Measure for Measure Sept.11th ’13

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It’s a convoluted story and certainly neither Shakespeare’s best nor my most favorite play. The story of the Duke who is “testing” his subjects while he is gallivanting about in disguise to see what his people think of him and then is surprised when the one man who didn’t even want to be his replacement not only fails to lead – and executes the law by the letter, without compassion – but also gives in to temptation is weak, to say the least.

The story’s set in Vienna shortly after the second world war which is as it may, and young Claudio is set to die because of a draconian law against fornication. (funny, during the time of Empress Maria Theresia, who bore her husband 16 children, such laws were first introduced in reality – a chastity commission was trying to keep a lid on the obvious lust not only for life the Viennese were famous for, Even the empress’ husband, you see, was fornicating left, right and center)

Now Claudio has made his lover pregnant and even though he wants to marry her he is in jail. So his sister, living in a convent and soon to be a nun, is sent to sway governor Angelo (a brilliant Tom Rooney) and have her brother freed. Angelo though falls in love with Isabella and presents her with an ultimatum: She has to sleep with him or Claudio dies.

Desperate, Isabella confides to a monk – who is the duke (wonderful: Geraint Wyn Davies) in disguise – and he comes up with a plan. He substitutes Isabella with Angelo’s ex fiancee who willingly shares his bed. But Angelo has already signed the death warrant and it’s sheer luck or fate that nobody dies that night.

the next morning the duke confronts Angelo: he had fornicated as well, so what would his penance be? But in the end, Angelo will marry his ex, Claudio his lover, and the Duke has eyes on Isabella (one of the lesser believable turns in this play, I have to admit) and nobody dies except a career criminal.

The rather convoluted plot as well as the not very likeable characters make this play neither easy nor does it seem like Shakespeare’s usually very cleverly plotted ones. I appreciated the acting that was really amazing as usual, but all in all the play itself didn’t endear itself to me. oh, well, they can’t all be winners 😉

Wanderlust, Aug 4th, ’12

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This new musical is another world premiere at the Stratford Festival and it’s living up to the town’s theatre’s high reputation – not least thanks to the skills of Tom Rooney, who plays Robert Service with all the passion and desperation this character deserves.

It’s about Robert W Service, a British bank clerk who by emigrating from his native England to Canada follows his heart and his “wanderlust” he portraits in many poems. Dubbed as the Canadian Kipling in real life, he goes from job to job, closing in to the wide planes of the yukon territory that call to him whenever he’s bound to a desk job to earn some money. He died with 84, famous and hopefully after a happy and fulfilled and successful life as a writer of both poetry and novels, having it make to the Yukon as well as having travelled through America, Canada, even Russia.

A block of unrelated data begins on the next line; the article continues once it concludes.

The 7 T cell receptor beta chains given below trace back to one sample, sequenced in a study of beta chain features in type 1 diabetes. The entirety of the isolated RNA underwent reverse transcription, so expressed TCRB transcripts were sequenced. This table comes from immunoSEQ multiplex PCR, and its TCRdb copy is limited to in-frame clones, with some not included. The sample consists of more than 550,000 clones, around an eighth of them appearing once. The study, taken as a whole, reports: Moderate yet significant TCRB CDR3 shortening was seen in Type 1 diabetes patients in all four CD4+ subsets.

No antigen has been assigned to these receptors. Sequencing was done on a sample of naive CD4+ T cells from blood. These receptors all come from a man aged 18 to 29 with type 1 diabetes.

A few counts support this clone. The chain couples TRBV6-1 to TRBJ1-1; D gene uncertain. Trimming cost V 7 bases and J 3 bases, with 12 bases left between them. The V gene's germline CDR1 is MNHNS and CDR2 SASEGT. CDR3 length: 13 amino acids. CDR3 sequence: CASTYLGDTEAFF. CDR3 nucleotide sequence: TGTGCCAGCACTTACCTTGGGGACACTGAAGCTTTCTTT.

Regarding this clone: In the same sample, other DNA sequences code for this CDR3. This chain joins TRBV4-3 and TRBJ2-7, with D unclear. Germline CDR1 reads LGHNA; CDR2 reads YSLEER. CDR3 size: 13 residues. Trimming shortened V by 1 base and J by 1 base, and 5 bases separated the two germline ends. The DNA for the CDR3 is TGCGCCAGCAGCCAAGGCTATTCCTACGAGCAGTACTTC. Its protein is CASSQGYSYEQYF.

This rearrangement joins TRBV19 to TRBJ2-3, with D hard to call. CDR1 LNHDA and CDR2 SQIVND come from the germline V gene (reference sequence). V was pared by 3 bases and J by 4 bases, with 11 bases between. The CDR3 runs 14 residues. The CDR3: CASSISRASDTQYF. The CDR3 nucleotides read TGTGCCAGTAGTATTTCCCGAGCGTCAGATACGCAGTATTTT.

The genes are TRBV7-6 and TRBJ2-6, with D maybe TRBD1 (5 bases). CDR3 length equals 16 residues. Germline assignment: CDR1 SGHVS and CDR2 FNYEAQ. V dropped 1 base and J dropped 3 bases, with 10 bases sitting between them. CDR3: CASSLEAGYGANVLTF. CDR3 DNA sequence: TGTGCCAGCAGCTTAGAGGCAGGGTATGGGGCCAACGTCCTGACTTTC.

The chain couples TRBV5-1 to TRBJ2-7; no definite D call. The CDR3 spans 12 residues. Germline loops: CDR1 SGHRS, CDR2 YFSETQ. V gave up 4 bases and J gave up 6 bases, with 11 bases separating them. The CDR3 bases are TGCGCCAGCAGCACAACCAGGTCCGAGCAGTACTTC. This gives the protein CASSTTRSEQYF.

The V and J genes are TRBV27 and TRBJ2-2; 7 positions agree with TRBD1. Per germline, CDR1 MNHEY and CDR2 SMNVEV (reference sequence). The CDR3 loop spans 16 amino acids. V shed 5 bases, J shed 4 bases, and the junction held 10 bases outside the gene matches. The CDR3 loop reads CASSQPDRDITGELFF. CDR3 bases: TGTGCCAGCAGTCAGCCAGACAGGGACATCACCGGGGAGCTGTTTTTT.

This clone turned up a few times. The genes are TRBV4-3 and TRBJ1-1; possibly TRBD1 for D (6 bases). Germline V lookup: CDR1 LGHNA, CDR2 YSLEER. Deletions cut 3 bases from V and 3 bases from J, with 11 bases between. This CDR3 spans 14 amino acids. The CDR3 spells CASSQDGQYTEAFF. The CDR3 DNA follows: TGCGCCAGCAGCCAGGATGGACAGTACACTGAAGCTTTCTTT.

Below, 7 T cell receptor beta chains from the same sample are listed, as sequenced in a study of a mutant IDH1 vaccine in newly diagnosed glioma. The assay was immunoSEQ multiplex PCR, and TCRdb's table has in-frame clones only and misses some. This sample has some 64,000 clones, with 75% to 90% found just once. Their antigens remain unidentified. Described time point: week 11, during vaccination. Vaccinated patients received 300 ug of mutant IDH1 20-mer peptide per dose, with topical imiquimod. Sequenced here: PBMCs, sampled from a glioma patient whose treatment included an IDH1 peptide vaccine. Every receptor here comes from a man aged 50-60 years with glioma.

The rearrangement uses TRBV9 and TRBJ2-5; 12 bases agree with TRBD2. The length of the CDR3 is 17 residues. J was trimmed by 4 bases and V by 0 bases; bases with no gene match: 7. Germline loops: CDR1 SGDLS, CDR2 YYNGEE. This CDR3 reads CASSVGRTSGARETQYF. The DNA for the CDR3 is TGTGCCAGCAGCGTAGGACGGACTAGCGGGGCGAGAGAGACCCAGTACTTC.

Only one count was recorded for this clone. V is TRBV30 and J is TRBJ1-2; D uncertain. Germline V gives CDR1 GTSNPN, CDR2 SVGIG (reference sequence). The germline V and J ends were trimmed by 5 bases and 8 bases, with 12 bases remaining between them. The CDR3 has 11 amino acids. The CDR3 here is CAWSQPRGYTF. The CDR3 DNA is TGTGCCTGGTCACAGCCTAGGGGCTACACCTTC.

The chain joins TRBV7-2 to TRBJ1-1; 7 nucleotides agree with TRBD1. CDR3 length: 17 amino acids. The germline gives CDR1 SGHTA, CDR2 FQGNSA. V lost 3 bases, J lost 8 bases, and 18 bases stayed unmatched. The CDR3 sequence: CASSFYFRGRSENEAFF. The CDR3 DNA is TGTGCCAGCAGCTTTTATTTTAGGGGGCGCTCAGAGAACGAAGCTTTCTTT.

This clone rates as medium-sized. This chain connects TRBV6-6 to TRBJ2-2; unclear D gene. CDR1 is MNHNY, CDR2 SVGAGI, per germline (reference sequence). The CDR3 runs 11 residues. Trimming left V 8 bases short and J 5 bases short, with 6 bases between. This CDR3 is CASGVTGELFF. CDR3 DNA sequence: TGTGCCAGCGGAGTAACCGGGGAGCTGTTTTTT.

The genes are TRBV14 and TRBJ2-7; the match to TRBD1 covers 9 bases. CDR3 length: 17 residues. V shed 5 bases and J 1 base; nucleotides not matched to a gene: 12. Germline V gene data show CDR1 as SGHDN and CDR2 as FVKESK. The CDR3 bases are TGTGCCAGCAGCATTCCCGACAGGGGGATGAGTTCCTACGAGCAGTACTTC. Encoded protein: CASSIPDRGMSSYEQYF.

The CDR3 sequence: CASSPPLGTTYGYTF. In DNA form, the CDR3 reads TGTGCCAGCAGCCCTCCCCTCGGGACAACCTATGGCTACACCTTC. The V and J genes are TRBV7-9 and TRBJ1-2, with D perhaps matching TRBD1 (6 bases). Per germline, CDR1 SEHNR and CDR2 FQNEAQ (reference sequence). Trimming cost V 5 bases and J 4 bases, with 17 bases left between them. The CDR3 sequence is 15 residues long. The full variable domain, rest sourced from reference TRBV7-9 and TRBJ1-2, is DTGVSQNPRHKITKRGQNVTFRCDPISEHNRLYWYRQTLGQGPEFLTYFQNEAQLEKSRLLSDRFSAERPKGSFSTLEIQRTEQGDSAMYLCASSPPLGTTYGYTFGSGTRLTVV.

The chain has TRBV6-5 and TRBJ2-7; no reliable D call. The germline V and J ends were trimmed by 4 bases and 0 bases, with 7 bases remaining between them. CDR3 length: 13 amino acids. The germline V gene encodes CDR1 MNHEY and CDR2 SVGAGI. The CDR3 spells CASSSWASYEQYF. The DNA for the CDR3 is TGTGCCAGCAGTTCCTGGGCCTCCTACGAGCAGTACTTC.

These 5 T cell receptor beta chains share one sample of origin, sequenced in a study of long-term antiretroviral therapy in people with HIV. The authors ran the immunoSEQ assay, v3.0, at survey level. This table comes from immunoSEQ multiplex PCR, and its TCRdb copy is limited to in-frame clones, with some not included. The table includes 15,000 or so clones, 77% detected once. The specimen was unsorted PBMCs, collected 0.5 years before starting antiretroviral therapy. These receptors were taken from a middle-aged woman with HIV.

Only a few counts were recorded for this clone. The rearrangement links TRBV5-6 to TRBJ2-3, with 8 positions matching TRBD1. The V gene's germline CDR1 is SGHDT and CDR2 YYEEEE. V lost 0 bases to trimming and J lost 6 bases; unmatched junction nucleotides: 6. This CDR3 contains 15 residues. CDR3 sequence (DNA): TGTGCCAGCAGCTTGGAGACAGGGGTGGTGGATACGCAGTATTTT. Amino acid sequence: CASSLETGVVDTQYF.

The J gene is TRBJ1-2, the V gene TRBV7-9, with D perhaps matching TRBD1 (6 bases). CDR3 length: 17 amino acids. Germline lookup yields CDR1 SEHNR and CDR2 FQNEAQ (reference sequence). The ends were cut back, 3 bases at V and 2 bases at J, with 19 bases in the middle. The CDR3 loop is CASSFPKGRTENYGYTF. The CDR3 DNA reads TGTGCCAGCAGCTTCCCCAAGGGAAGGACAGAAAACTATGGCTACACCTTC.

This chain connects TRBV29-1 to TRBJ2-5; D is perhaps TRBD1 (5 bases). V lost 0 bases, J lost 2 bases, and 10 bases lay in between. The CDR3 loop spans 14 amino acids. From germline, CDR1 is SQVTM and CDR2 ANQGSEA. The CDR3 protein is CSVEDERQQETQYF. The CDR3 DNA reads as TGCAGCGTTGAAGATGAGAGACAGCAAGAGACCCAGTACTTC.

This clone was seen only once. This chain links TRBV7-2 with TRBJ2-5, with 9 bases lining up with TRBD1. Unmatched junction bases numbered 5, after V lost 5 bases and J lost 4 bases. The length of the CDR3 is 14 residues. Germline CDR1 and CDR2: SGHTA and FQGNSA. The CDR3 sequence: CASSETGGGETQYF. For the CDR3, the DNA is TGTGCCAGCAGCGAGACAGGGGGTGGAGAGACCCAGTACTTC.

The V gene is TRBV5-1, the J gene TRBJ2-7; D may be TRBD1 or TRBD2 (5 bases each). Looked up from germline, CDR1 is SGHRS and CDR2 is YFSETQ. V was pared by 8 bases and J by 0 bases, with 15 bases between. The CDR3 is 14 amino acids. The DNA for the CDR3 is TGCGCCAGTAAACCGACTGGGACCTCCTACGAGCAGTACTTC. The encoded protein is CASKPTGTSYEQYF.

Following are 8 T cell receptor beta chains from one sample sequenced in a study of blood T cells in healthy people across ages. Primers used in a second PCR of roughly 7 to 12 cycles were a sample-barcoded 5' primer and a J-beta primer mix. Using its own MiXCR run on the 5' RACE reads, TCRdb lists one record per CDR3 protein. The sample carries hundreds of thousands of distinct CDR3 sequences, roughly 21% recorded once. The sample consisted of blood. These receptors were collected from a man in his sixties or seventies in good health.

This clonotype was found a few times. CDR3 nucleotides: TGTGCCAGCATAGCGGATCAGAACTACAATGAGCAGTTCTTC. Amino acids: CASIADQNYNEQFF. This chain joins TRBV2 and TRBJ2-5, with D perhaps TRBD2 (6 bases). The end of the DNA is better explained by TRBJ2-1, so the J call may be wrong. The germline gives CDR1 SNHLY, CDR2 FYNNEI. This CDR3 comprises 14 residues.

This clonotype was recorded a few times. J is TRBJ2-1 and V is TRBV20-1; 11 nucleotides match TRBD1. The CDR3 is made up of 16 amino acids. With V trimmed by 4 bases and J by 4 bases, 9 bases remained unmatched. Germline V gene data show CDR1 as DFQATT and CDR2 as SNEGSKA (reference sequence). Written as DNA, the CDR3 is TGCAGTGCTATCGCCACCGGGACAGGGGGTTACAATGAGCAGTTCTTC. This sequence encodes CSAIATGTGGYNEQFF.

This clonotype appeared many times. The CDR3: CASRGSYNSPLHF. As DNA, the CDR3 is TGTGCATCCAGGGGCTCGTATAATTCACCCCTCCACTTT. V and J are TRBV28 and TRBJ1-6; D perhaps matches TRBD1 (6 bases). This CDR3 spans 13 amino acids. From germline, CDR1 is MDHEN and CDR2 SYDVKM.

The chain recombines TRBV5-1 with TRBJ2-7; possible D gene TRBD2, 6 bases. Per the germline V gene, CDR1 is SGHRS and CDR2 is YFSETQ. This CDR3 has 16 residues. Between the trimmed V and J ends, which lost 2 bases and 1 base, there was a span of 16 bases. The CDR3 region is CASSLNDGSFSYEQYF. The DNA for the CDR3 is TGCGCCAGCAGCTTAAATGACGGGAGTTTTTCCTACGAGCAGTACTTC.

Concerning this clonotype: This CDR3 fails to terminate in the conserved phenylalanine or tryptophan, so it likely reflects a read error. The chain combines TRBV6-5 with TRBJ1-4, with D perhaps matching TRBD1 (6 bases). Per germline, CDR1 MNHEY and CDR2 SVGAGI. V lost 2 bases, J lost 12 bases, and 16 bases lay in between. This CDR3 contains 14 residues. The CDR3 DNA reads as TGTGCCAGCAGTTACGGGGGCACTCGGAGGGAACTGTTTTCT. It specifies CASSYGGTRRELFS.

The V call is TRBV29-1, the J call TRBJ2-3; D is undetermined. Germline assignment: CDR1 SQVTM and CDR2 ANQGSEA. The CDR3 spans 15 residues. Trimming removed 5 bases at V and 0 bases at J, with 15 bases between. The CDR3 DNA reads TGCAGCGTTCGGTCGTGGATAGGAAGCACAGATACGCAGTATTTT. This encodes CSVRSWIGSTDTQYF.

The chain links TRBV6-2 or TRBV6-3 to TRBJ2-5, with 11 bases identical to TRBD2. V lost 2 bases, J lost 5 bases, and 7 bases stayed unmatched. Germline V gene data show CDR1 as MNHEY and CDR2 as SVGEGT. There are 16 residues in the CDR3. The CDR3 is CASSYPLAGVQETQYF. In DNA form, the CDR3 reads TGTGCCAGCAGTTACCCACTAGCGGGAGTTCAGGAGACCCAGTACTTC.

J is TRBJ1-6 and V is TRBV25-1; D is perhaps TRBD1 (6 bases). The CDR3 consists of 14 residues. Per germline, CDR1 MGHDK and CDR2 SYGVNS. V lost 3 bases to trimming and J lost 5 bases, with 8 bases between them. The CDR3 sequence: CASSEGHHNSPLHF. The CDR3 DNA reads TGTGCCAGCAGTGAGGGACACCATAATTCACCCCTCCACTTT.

Our musical starts while he is employed at the Canadian bank of commerce branch in Victoria,  British Columbia, – two years before they actually did send him to the Yukon branch. While he is in Victoria though, he writes poems full of longing about the life of a free man, digging gold, being a cowboy. Yet he cannot make up his mind to leave the security of the bank for good: He is in love with his beautiful coworker Luise, even though she is engaged to his boss, aptly named Dan McGrew. Luise is flattered by his attention and encourages his infatuation – dangling the carrot of a life together and casually mentioning a ploy to embezzle money easily from the bank. Robert is too smitten to resist. He takes the money to have a chance of a life of adventure –  only to discover that dearest Luise wanted the fortune for herself alone, leaving him with fraud charges at the bank.

But then it is she who is duped: as a test Robert had filled a bag with his clothes and not with money, on the contrary, he had returned the embezzled money back into the correct accounts, now able to claim he was just executing a test to prove how easily money would be vanishing. As he attributes the test to his boss Dan McGrew he ensures that McGrew is sent to the Yukon branch to build the new bank there. He, Robert, is going to stay in Victoria. Because only there, the owner of the bank tells him, he could do what he’s best at: to dream.

The play itself is moving and the crime plot interesting enough to capture its audience. Unfortunately the music is fun, but not extraordinary even tho they used the ballads “The shooting of Dan McGrew” and “The Cremation of Sam McGee “, both fabulous examples of his poetic skills.

Thanks to Tom Rooney, Dan Chameroy as Dan McGrew and Randy Hughson as the bank owner (and the brilliant Lucy Peacock as shady Mrs Munsch) the play is fun to watch and left me with a smile!